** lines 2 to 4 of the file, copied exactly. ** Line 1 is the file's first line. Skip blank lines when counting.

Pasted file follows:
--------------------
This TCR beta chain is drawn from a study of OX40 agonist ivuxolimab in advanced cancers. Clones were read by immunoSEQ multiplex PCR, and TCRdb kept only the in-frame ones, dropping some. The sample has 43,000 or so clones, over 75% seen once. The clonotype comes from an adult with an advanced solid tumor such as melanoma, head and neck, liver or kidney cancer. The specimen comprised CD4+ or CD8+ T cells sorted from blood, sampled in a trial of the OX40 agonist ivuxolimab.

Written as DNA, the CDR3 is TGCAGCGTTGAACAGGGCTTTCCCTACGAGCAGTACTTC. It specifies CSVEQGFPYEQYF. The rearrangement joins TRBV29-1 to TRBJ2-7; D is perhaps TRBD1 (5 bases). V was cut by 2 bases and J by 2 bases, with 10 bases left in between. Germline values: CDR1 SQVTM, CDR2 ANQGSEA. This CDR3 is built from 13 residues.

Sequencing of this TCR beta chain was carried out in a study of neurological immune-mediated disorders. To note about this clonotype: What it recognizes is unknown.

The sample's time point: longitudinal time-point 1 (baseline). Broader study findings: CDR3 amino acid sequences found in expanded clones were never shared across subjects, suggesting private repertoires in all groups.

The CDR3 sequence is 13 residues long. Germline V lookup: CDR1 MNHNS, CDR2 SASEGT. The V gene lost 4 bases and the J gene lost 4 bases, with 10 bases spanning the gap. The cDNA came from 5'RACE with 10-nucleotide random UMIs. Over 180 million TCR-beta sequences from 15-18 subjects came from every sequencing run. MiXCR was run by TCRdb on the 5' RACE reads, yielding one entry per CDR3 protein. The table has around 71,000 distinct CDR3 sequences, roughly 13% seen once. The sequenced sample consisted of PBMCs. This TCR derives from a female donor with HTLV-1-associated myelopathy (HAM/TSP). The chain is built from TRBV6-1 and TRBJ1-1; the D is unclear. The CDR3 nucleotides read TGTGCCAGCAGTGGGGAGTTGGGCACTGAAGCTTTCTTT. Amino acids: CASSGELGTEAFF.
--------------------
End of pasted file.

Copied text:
Written as DNA, the CDR3 is TGCAGCGTTGAACAGGGCTTTCCCTACGAGCAGTACTTC. It specifies CSVEQGFPYEQYF. The rearrangement joins TRBV29-1 to TRBJ2-7; D is perhaps TRBD1 (5 bases). V was cut by 2 bases and J by 2 bases, with 10 bases left in between. Germline values: CDR1 SQVTM, CDR2 ANQGSEA. This CDR3 is built from 13 residues.

Sequencing of this TCR beta chain was carried out in a study of neurological immune-mediated disorders. To note about this clonotype: What it recognizes is unknown.

The sample's time point: longitudinal time-point 1 (baseline). Broader study findings: CDR3 amino acid sequences found in expanded clones were never shared across subjects, suggesting private repertoires in all groups.